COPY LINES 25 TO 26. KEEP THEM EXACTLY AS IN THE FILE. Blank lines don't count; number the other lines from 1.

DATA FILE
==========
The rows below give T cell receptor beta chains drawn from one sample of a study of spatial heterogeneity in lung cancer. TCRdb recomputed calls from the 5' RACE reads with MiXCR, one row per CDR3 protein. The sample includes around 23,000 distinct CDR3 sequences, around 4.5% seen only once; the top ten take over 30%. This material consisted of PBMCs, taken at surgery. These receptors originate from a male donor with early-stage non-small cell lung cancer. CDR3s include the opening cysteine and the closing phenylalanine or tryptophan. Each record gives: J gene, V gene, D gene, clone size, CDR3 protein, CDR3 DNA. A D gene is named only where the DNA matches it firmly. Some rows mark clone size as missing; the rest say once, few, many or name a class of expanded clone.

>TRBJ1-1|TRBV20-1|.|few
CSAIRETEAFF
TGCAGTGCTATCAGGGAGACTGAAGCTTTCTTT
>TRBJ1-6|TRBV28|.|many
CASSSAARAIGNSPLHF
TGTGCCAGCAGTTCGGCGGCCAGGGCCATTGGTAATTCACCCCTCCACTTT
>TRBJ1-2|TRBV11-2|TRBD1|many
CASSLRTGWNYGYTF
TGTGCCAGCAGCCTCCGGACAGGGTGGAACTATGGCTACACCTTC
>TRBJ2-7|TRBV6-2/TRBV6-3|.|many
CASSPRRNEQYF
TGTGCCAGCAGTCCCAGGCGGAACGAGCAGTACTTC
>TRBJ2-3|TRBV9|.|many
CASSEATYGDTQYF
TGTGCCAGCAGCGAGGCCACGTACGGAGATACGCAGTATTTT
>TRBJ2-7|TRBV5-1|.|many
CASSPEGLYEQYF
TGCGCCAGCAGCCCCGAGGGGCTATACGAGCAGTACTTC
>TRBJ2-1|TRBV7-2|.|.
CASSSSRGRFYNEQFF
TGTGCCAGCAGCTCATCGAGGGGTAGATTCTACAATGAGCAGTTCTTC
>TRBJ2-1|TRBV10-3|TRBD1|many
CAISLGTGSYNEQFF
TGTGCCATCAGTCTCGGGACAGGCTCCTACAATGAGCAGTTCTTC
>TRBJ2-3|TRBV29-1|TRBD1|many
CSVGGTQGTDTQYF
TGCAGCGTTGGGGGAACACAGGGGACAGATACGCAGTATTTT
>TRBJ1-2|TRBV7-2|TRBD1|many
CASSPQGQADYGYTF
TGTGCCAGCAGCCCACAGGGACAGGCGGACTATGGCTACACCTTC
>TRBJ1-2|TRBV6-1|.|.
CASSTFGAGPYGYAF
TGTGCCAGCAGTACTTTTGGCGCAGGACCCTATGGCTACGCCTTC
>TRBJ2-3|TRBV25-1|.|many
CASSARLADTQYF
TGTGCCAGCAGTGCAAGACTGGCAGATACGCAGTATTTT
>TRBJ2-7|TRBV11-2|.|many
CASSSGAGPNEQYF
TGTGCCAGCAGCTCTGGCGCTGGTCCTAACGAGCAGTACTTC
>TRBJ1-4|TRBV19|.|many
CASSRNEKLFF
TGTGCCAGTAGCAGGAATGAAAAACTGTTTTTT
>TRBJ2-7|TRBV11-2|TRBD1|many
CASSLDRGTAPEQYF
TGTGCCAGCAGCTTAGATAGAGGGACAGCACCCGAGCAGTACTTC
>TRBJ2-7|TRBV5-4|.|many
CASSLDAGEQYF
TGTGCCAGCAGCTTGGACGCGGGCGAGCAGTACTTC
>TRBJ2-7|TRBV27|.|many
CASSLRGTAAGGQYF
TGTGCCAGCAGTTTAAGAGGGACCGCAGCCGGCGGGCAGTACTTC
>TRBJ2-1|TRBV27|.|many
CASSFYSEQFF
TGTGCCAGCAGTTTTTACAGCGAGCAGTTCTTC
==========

TGTGCCATCAGTCTCGGGACAGGCTCCTACAATGAGCAGTTCTTC
>TRBJ2-3|TRBV29-1|TRBD1|many